Japanese and US officials held top-level trade talks in Tokyo on Monday after Washington said it was ready to discuss reducing steel and aluminium tariffs imposed under former president Donald Trump.
US Trade Representative Katherine Tai and Commerce Secretary Gina Raimondo have made the Japanese capital the first stop on their separate trips to several countries in Asia.
Raimondo held talks with Japan's Trade Minister Koichi Hagiuda, with the pair stressing the importance of cooperation between the world's top and third-largest economies.
"The relationship between the United States and Japan is critically important... for shared economic values and that's why this is my first step in the region," Raimondo said in brief comments.
She called for cooperation in a range of fields, including semiconductors and supply chains, as chip shortages and production issues hamper the developed world's pandemic economic recovery.
Raimondo did not refer to discussions about steel and aluminium tariffs, but a senior official from Japan's Ministry of Economy, Trade and Industry (METI) confirmed both sides "agreed to start talks".
Washington said Friday it was ready to discuss reducing the tariffs of 25 percent on steel and 10 percent on aluminium that were imposed by the Trump administration in 2018 on several economies, including the European Union and Japan.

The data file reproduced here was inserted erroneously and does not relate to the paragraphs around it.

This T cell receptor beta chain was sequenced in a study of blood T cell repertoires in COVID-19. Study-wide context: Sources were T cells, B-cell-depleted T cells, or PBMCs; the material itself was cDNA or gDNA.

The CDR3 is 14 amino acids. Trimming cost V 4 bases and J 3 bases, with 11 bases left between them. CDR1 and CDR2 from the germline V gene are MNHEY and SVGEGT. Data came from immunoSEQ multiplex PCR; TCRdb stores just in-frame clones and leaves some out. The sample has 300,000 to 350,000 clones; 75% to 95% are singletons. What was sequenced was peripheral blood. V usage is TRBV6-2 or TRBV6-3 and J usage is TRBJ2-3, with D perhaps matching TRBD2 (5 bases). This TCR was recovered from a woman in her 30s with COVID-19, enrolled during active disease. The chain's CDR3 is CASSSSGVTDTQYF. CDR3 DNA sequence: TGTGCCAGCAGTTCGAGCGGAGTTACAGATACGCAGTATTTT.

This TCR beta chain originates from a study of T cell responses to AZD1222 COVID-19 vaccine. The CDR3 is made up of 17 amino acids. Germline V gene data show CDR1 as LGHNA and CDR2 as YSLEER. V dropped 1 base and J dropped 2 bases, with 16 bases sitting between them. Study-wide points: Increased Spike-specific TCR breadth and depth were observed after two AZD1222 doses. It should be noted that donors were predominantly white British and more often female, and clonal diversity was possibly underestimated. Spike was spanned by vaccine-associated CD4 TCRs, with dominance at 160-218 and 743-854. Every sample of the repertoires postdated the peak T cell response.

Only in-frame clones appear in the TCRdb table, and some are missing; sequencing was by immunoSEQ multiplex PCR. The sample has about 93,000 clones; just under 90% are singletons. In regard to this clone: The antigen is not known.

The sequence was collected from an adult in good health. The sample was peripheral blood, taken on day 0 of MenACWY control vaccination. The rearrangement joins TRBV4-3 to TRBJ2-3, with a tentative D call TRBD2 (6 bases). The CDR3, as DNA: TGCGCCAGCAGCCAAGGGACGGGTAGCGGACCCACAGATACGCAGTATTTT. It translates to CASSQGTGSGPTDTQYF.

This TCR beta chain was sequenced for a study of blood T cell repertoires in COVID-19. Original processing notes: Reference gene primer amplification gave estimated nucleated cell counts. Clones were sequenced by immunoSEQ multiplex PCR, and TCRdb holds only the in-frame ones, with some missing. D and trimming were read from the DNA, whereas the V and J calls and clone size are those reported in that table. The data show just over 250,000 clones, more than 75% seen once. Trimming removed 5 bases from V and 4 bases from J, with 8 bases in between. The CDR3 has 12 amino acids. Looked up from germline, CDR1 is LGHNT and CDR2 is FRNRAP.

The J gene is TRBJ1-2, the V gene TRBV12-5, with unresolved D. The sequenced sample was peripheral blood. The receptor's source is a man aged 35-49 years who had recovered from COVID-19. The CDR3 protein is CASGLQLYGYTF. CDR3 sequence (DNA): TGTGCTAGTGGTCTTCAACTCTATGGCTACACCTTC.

"(The) details will come later," said Hiroyuki Hatada, senior METI official in charge of US trade.
"If tariffs are lifted, that will be a perfect solution for Japan."
The deal made with the EU does not go that far, instead allowing limited quantities of European steel and aluminium products to be imported by the United States without tariffs.
Japan and the United States are among the world's top steel producers, ranked behind China, the EU and India, according to data from the World Steel Association.
In a joint statement, Raimondo and Hagiuda said they had agreed to establish a commercial and industrial partnership to work on areas including supply chains for semiconductors, 5G telecommunications and other key industries.
They also pledged to address "market-distorting measures to counter unfair trade practices", in a likely reference to China, which Washington has accused of threatening the US steel and aluminium industries.